In embodiments utilizing a web server, the web server can run any of a variety of server or mid-tier applications, including Hypertext Transfer Protocol (“HTTP”) servers, FTP servers, Common Gateway Interface (“CGI”) servers, data servers, Java servers, Apache servers, and business application servers. The server(s) also may be capable of executing programs or scripts in response to requests from user devices, such as by executing one or more web applications that may be implemented as one or more scripts or programs written in any programming language, such as Java®, C, C#, or C++, or any scripting language, such as Ruby, PHP, Perl, Python, or TCL, as well as combinations thereof. The server(s) may also include database servers, including without limitation those commercially available from Oracle®, Microsoft®, Sybase®, and IBM® as well as open-source servers such as MySQL, Postgres, SQLite, MongoDB, and any other server capable of storing, retrieving and accessing structured or unstructured data. Database servers may include table-based servers, document-based servers, unstructured servers, relational servers, non-relational servers or combinations of these and/or other database servers.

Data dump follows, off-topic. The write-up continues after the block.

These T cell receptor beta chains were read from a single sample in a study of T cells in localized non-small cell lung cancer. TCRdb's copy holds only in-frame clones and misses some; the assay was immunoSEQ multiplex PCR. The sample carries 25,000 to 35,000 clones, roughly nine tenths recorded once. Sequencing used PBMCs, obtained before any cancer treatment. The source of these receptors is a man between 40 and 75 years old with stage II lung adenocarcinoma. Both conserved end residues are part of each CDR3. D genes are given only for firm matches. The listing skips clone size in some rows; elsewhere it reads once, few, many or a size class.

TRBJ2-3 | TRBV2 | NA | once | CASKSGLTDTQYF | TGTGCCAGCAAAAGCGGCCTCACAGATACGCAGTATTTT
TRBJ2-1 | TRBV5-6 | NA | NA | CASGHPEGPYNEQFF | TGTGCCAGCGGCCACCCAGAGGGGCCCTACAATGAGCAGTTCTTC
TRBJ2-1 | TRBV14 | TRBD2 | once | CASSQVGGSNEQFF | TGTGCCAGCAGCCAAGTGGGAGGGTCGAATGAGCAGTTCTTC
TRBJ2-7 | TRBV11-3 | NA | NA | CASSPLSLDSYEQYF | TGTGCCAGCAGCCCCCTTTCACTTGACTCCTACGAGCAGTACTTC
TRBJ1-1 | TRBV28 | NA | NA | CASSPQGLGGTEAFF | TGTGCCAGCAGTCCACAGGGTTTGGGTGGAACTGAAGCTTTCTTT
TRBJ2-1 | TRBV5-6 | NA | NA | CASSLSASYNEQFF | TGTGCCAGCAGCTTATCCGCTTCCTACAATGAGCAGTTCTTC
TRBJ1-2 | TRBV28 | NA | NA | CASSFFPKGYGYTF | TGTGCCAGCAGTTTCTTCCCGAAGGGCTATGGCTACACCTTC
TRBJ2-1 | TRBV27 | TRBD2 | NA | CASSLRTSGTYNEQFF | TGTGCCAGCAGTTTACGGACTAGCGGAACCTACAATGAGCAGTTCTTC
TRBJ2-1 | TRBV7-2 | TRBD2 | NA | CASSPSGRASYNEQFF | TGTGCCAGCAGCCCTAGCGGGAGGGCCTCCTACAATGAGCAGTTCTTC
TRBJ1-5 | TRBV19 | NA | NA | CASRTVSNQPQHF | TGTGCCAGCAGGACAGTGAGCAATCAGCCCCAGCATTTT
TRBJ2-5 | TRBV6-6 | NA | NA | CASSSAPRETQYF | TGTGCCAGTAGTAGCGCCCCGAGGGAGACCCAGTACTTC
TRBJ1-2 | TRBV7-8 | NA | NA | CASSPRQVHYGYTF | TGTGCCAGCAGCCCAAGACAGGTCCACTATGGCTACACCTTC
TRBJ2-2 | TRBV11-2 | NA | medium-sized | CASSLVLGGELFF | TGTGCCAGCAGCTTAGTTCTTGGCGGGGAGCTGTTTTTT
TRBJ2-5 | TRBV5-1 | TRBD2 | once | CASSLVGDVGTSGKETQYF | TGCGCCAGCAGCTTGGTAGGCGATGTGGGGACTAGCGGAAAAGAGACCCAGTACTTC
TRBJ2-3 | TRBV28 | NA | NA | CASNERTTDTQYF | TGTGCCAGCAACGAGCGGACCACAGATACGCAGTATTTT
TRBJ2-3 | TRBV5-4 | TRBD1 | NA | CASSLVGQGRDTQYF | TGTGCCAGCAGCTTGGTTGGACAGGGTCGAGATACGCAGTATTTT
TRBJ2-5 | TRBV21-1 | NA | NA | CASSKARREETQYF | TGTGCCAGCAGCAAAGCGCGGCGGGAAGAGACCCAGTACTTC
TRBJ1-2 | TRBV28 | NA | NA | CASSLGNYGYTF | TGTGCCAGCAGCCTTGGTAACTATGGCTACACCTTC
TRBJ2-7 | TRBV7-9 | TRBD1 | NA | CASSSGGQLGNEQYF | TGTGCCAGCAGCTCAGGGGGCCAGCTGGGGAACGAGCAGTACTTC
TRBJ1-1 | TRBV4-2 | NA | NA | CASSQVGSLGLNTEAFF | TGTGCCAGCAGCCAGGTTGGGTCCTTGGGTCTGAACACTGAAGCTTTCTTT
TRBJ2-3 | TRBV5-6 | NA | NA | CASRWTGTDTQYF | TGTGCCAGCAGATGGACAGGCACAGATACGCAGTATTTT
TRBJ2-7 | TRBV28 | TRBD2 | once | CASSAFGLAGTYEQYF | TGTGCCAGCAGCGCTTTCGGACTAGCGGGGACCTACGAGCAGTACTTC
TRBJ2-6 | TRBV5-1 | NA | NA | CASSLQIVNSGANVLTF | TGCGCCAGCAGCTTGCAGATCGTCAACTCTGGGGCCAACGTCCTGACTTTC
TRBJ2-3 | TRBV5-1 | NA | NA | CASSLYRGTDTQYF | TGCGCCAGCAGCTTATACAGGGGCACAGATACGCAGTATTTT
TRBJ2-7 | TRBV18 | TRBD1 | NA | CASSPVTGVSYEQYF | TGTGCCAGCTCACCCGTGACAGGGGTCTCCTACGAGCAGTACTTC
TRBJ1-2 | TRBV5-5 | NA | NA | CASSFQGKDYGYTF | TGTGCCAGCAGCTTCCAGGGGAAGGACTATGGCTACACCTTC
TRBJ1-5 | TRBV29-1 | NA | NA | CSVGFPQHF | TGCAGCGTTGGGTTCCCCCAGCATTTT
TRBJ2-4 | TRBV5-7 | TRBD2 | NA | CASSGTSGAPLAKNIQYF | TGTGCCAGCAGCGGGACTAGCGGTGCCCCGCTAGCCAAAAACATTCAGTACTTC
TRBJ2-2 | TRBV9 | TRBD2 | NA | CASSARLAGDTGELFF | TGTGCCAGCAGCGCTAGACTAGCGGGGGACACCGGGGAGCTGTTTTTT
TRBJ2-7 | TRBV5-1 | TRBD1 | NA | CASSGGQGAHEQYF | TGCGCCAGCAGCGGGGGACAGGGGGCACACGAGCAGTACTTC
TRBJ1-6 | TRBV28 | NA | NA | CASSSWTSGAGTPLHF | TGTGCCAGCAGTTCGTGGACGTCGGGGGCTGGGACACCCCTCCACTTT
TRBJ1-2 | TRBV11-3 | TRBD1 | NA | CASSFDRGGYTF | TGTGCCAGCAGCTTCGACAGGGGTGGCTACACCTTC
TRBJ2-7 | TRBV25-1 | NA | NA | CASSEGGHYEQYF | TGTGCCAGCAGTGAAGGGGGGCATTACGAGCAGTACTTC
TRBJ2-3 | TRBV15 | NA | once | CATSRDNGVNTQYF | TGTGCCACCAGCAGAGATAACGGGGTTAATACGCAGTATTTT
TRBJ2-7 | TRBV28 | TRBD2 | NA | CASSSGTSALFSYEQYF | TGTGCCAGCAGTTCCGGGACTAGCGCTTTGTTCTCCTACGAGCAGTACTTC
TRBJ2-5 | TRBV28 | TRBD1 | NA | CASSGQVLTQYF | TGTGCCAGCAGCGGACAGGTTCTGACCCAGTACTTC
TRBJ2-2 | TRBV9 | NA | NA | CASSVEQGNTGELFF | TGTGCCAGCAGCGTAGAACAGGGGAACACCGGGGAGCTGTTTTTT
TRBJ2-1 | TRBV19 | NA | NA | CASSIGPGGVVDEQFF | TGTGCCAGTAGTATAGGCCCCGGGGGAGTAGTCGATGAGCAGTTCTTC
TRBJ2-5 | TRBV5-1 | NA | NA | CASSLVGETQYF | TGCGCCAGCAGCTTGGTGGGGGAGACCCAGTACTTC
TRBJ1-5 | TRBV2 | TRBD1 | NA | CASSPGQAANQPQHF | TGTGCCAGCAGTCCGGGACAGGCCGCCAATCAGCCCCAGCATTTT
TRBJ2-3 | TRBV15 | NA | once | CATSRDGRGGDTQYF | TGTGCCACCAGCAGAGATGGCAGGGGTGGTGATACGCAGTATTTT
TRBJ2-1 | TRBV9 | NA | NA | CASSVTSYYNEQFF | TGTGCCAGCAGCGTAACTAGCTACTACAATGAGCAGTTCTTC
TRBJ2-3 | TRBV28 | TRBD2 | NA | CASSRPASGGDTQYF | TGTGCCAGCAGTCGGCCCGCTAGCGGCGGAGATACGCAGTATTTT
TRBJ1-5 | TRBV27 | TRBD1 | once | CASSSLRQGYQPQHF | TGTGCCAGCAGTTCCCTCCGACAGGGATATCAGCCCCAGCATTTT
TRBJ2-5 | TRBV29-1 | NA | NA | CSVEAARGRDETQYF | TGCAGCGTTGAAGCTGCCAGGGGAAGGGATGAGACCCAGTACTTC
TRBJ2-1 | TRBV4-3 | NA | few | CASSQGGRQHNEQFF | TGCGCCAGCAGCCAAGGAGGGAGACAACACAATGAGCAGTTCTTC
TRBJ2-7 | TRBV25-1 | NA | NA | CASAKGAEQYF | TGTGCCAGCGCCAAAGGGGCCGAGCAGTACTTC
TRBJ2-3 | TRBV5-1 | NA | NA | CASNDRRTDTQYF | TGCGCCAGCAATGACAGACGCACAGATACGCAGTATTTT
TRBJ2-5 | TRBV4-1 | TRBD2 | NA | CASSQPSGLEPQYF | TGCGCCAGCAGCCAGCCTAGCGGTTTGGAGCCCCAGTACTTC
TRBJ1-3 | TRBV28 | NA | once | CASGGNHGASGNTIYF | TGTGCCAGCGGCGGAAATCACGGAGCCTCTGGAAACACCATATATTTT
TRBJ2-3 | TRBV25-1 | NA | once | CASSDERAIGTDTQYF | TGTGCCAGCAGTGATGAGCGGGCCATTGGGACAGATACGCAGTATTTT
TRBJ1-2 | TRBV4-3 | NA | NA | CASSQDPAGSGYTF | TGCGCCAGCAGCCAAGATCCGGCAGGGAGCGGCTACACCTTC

The environment can include a variety of data stores and other memory and storage media as discussed above. These can reside in a variety of locations, such as on a storage medium local to (and/or resident in) one or more of the computers or remote from any or all of the computers across the network. In a particular set of embodiments, the information may reside in a storage-area network (“SAN”) familiar to those skilled in the art. Similarly, any necessary files for performing the functions attributed to the computers, servers or other network devices may be stored locally and/or remotely, as appropriate. Where a system includes computerized devices, each such device can include hardware elements that may be electrically coupled via a bus, the elements including, for example, at least one central processing unit (“CPU” or “processor”), at least one input device (e.g., a mouse, keyboard, controller, touch screen, or keypad) and at least one output device (e.g., a display device, printer, or speaker). Such a system may also include one or more storage devices, such as disk drives, optical storage devices and solid-state storage devices such as random access memory (“RAM”) or read-only memory (“ROM”), as well as removable media devices, memory cards, flash cards, etc.